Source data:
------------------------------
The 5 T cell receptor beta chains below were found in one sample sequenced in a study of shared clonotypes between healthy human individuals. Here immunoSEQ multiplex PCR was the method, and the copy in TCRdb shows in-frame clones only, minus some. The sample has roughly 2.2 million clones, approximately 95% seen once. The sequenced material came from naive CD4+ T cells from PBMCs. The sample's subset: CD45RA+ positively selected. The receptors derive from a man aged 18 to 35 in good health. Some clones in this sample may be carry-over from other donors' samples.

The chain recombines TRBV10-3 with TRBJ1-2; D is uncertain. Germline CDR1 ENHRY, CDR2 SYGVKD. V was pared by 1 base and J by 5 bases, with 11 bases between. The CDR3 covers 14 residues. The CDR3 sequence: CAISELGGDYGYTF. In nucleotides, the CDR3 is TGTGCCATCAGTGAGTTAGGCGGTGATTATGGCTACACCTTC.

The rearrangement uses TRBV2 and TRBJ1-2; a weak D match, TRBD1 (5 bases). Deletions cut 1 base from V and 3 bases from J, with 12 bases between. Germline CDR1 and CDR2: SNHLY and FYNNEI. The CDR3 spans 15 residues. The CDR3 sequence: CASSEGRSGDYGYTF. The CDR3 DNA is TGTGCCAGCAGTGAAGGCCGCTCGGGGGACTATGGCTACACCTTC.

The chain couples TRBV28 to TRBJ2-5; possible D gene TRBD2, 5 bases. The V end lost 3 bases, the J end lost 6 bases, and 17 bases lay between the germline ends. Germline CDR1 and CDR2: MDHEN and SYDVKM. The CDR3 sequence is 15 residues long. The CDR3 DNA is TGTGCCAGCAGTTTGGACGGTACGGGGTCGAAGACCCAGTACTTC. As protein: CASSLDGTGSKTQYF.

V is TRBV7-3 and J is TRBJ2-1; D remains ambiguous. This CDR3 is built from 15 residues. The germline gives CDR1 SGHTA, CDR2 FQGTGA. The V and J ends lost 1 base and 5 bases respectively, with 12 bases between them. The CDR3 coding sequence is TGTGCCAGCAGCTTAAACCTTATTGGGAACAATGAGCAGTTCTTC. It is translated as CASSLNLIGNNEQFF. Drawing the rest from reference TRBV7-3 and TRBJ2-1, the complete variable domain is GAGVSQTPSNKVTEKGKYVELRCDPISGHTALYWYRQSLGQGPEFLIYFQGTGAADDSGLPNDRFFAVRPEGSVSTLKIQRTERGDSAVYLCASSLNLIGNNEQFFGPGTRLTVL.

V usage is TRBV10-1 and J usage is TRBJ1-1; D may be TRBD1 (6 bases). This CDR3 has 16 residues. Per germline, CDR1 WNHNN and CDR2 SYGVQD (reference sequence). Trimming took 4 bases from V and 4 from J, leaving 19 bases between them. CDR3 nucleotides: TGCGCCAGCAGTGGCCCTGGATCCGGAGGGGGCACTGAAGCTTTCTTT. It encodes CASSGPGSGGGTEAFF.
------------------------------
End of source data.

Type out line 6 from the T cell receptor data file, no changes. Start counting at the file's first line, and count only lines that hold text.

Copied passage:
V usage is TRBV10-1 and J usage is TRBJ1-1; D may be TRBD1 (6 bases). This CDR3 has 16 residues. Per germline, CDR1 WNHNN and CDR2 SYGVQD (reference sequence). Trimming took 4 bases from V and 4 from J, leaving 19 bases between them. CDR3 nucleotides: TGCGCCAGCAGTGGCCCTGGATCCGGAGGGGGCACTGAAGCTTTCTTT. It encodes CASSGPGSGGGTEAFF.